"What is amazing is that AOL ever became big in the first place when ten years ago they were already an anachronism," writes David Galbraith.

He's forgetting what it was like to find, join, and set up an Internet service before the mid-'90s. It was a hassle on any Microsoft operating system prior to the release of Windows 95 -- anyone remember winsock clients? -- and even when you did connect at a blazing 14.4- or 28.8-bps, there wasn't much to do until the August 1995, Netscape IPO sparked a land rush of innovative Web publishing.

AOL was a solid alternative to the Web prior to 1996, a reasonably good interface to Internet services for several years after that, and it remains one of the easiest ISPs for computer novices today (though it's remarkably overpriced -- $23.90 a month for unlimited access is robbery).


AOL's ability to prosper in the short run (for the reasons you state, and others)does not make it less of an anachronism. It took no great insight to see (yes, even in 1993) that the forces of the Web were diametrically opposed to AOL's business model. The Web is democracy to AOL's central planning.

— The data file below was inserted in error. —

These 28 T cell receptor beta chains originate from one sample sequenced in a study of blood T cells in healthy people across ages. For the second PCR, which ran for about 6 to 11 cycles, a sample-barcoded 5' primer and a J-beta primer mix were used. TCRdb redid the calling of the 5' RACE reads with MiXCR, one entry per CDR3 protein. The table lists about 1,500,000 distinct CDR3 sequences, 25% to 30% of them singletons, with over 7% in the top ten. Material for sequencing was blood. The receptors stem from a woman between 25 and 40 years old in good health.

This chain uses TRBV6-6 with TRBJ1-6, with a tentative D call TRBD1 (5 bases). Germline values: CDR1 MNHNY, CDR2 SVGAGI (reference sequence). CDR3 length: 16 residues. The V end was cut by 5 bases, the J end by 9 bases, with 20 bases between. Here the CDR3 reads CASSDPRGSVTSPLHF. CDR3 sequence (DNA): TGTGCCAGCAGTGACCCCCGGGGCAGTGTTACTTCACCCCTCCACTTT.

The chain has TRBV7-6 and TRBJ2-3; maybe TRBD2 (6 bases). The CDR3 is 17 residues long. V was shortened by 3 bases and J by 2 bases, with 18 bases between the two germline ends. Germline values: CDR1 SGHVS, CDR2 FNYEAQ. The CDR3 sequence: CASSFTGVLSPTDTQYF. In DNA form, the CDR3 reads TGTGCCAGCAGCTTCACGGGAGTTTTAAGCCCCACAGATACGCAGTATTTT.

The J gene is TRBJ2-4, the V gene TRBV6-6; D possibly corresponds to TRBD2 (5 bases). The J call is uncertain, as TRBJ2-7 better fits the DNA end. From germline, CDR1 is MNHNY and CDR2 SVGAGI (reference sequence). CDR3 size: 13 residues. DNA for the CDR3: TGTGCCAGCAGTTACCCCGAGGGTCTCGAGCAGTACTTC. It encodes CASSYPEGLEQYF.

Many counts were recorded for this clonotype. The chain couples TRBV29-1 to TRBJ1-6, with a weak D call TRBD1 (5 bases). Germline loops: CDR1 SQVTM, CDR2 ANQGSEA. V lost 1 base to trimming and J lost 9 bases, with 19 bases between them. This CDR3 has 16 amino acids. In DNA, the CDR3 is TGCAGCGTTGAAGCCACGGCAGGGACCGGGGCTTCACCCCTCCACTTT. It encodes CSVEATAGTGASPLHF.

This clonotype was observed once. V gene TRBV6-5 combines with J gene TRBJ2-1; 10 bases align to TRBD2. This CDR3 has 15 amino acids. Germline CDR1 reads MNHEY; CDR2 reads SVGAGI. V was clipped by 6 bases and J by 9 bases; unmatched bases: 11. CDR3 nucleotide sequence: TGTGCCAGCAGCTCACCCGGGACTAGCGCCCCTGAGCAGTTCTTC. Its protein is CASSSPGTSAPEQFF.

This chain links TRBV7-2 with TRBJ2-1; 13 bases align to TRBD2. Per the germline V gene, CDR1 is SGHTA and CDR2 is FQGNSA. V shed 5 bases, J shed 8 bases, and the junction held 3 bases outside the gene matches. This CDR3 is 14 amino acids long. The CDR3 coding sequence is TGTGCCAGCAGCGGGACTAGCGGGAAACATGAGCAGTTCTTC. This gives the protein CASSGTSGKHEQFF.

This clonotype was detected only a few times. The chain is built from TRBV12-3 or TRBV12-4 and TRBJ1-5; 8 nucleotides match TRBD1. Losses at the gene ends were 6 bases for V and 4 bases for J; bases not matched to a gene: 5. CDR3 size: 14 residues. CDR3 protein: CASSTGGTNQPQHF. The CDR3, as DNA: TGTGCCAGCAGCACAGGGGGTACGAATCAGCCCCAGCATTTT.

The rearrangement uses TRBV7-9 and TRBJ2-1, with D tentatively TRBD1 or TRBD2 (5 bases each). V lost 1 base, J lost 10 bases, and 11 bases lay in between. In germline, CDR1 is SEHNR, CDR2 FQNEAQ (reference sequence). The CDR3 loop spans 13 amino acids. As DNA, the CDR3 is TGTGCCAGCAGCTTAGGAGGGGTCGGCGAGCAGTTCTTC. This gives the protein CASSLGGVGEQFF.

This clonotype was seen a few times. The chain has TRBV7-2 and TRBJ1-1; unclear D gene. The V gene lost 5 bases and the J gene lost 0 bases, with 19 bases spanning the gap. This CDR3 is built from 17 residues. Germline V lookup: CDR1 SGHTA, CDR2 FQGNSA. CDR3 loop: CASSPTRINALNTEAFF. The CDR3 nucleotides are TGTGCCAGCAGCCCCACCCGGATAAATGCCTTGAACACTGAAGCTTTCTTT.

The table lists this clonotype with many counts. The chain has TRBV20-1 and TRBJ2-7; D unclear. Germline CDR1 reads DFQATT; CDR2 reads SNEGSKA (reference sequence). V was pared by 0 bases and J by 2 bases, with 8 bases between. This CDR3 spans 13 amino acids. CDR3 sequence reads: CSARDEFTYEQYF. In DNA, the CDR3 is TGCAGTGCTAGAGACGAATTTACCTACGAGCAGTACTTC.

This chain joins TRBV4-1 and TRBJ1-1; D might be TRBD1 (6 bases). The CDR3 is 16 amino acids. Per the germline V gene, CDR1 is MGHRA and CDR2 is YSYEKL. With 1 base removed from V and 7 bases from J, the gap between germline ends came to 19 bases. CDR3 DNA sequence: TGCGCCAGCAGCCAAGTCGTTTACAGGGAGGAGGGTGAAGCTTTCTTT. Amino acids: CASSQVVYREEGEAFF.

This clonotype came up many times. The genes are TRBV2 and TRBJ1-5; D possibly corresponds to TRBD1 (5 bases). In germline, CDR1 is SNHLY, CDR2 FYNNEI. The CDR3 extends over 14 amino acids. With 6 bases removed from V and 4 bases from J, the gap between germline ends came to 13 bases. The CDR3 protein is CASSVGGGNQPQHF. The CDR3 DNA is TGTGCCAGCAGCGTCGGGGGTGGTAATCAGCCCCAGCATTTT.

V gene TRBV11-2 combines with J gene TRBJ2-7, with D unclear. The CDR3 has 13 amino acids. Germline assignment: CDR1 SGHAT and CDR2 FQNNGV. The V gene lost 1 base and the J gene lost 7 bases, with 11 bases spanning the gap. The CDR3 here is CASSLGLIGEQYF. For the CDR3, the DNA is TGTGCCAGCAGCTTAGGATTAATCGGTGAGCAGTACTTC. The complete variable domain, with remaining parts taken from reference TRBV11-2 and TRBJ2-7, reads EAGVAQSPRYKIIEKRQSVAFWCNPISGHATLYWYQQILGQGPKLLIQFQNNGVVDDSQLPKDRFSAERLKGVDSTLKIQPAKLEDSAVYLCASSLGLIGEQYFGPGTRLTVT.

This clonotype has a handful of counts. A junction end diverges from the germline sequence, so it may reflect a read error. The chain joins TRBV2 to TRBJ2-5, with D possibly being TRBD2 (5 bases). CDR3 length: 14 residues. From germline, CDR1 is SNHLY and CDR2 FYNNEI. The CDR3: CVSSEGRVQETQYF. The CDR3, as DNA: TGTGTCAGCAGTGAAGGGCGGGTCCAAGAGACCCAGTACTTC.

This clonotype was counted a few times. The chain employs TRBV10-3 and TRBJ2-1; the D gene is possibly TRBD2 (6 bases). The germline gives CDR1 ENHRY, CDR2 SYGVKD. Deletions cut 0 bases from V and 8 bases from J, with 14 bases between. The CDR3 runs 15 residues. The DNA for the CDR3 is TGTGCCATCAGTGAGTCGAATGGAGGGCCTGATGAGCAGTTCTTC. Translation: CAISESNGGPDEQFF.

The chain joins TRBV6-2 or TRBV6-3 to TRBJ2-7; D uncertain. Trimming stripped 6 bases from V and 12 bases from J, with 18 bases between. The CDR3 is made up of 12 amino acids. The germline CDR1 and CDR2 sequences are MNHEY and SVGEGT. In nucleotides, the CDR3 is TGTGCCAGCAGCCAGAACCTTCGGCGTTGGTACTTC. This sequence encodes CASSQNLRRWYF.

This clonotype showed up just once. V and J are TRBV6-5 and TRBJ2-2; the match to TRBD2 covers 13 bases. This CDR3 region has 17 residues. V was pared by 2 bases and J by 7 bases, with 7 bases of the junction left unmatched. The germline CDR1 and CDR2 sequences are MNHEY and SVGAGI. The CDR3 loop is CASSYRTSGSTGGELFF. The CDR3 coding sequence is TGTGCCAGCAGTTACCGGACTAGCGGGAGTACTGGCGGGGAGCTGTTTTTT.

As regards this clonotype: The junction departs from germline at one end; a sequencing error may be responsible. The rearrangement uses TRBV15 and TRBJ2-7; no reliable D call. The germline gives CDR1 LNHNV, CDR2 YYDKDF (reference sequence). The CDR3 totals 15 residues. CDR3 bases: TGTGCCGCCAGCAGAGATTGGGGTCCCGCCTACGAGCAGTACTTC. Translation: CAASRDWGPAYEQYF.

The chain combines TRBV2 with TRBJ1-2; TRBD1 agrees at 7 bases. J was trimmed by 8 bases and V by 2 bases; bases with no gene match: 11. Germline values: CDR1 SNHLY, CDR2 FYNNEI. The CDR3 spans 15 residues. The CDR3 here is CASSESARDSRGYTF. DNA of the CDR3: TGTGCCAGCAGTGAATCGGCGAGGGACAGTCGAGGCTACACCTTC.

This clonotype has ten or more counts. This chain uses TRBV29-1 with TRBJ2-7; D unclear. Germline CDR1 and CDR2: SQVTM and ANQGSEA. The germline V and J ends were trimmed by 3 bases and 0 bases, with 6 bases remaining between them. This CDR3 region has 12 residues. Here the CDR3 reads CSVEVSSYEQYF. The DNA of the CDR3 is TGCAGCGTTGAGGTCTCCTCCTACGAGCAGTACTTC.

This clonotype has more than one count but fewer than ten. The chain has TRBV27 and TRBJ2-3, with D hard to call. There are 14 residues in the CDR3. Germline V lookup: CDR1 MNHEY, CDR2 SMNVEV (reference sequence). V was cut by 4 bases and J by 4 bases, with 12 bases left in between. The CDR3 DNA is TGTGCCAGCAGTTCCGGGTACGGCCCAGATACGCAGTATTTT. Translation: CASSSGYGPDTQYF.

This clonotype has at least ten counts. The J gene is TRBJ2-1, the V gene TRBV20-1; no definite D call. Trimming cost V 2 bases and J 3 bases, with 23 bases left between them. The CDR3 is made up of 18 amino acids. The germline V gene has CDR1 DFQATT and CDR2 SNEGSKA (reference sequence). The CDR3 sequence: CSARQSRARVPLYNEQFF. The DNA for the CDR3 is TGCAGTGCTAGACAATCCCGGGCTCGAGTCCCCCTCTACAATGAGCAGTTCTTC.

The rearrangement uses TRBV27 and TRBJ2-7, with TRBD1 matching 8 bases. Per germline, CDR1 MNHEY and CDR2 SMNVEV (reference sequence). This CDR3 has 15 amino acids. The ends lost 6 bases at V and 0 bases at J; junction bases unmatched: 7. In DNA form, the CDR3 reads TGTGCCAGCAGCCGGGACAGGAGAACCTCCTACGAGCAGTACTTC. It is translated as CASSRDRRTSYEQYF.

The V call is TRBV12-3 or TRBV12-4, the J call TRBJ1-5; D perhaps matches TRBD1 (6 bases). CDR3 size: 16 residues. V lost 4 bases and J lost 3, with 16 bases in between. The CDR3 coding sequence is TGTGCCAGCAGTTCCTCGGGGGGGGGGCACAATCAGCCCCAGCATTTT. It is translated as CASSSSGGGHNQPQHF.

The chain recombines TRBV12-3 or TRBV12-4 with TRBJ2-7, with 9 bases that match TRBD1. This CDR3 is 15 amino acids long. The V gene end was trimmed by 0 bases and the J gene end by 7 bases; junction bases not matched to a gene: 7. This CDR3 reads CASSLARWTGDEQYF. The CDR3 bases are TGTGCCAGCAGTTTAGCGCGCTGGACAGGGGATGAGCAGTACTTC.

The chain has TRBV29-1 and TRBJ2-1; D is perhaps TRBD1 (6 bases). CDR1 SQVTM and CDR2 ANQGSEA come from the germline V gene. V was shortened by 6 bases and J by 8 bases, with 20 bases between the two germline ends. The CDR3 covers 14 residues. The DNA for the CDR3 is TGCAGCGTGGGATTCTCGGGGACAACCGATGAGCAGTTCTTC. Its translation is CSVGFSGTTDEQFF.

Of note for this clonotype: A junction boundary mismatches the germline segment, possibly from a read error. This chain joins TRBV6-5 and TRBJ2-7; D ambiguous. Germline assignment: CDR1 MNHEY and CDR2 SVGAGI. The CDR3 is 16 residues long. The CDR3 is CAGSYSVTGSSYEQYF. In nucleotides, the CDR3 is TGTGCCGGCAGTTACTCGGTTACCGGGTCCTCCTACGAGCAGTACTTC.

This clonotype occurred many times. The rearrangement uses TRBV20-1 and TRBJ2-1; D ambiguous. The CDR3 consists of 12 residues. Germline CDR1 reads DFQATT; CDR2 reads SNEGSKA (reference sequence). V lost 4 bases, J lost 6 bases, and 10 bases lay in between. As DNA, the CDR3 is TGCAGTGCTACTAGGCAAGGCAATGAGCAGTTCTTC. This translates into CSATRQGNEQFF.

That AOL prospered to the degree that it did even while the Web was staring everyone in the face, and while the other proprietary services were going down with barely a wimper, is truly amazing, and is to Case's credit (though I suspect it was as much about teenchat, IM and porn as it was about passing out shiny discs). AOL's surging market cap and its take-over of Time Warner stand as perhaps the most astounding example of not merely an overhyping of the Internet, but of a simultaneous and complete misunderstanding of its most fundamental nature.

The clock was always ticking, though. Still is. AOL may well survive, but you can be sure there will be no comeback, and no vindication for Case as a visionary who was ahead of his time. The Web was always way ahead of him.

I was an very early member of AOL. I think they actually named me a charter member and promised me a "lifetime" discount on the cost of the service. They did not keep this promise.

At the time AOL was, by far, the very best option that people had to get online at a reasonable cost. I had been using Compuserve at great expense and with a very unfriendly UI - especially for a Mac user.

I remember being at a MacWorld in SF. I was offered a free disk to upgrade to the latest version of Compuserve. The rep didn't beleive me when I asked if he had ever heard of AOL. They didn't get that CS was toast.

These days one can assume that AOL is toast. Except for one thing. I have tried mightily to convince some very intelligent people to leave AOL and I have not been very successful.

I think Case will be remembered most for the incredible timing of the AOL Time Warner merger. Selling the company mere months before the Internet bust, when its value was grossly overinflated, was an astounding bit of either luck or genius.

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